Sir Peter Hall, former director of the National Theatre and founder of the Royal Shakespeare Company has died, aged 86.
He died on Monday at University College hospital in London, surrounded by his family, the National Theatre said in a statement. He was diagnosed with dementia in 2011.
In a career that spanned over 50 years, Sir Peter Hall staged the UK premier of
Samuel Beckett's Waiting for Godot and the world premiere of Harold Pinter's Homecoming.
He founded the RSC at the age of just 29 in 1960 and led the company until 1968. He became the director of the National Theatre in 1973, and oversaw its move from the Old Vic to the South Bank, where it continues to reside.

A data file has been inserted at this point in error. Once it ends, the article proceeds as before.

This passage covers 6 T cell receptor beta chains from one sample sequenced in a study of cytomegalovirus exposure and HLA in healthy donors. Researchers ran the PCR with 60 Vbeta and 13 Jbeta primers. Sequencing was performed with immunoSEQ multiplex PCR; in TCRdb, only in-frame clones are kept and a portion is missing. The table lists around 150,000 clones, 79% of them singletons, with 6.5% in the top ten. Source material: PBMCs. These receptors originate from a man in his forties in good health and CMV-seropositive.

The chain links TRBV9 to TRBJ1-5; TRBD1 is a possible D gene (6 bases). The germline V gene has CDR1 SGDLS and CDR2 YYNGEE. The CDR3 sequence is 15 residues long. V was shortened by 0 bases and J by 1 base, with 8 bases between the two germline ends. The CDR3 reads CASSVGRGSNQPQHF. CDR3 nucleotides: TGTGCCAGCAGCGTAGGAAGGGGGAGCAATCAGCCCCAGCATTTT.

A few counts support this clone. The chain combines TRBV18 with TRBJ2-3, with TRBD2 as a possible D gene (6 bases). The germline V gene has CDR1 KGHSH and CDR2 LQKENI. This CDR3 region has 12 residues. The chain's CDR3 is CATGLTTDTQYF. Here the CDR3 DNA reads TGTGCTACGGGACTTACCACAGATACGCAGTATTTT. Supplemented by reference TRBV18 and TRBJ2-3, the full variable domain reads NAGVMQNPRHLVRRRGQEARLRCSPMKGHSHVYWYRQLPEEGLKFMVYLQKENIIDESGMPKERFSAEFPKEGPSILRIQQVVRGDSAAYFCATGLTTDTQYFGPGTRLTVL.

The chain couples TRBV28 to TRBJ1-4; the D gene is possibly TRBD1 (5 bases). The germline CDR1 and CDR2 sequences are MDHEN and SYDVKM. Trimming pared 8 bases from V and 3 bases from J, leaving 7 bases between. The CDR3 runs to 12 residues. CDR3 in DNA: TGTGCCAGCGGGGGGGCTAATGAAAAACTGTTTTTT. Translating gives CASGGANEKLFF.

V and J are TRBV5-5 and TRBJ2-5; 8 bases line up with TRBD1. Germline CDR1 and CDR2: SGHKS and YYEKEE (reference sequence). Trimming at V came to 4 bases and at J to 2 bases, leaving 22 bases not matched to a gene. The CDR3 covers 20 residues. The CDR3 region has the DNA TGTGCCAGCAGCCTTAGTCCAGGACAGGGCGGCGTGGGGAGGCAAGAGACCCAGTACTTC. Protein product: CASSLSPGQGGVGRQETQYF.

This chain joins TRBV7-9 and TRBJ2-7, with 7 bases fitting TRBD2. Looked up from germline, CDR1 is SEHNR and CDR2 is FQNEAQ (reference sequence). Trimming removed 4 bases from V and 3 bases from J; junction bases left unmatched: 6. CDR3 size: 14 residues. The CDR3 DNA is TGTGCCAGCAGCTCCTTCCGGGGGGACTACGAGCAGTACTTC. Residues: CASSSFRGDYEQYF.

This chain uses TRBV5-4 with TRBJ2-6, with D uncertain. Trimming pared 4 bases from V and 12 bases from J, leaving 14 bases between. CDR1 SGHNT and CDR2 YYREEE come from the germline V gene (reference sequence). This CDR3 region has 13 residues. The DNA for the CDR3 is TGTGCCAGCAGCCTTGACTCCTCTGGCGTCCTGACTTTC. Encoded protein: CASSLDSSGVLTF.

Hall left the National Theatre in 1988, and went on to form the Peter Hall Company. In 2003 became the founding director of the Rose Theatre Kingston.
Among his final productions, in 2011, were Henry IV Parts 1 and 2 at the Theatre Royal Bath and Twelfth Night at the National Theatre, which starred his daughter, the actor Rebecca Hall.
An outpour of tributes followed the news of his passing, including tweets from Patrick Stewart and Toby Stephens, both of whom acknowledge his help in kickstarting their career
The man who created The Royal Shakespeare Co, Sir Peter Hall, has died. He transformed classical and modern UK theatre and gave me a career.— Patrick Stewart (@SirPatStew) September 12, 2017
Hall is survived by his wife, Nicki, and children Christopher, Jennifer, Edward, Lucy, Rebecca and Emma. There will be a private family funeral and details of a memorial service will be announced at a later date.
Image courtesy of the National Theatre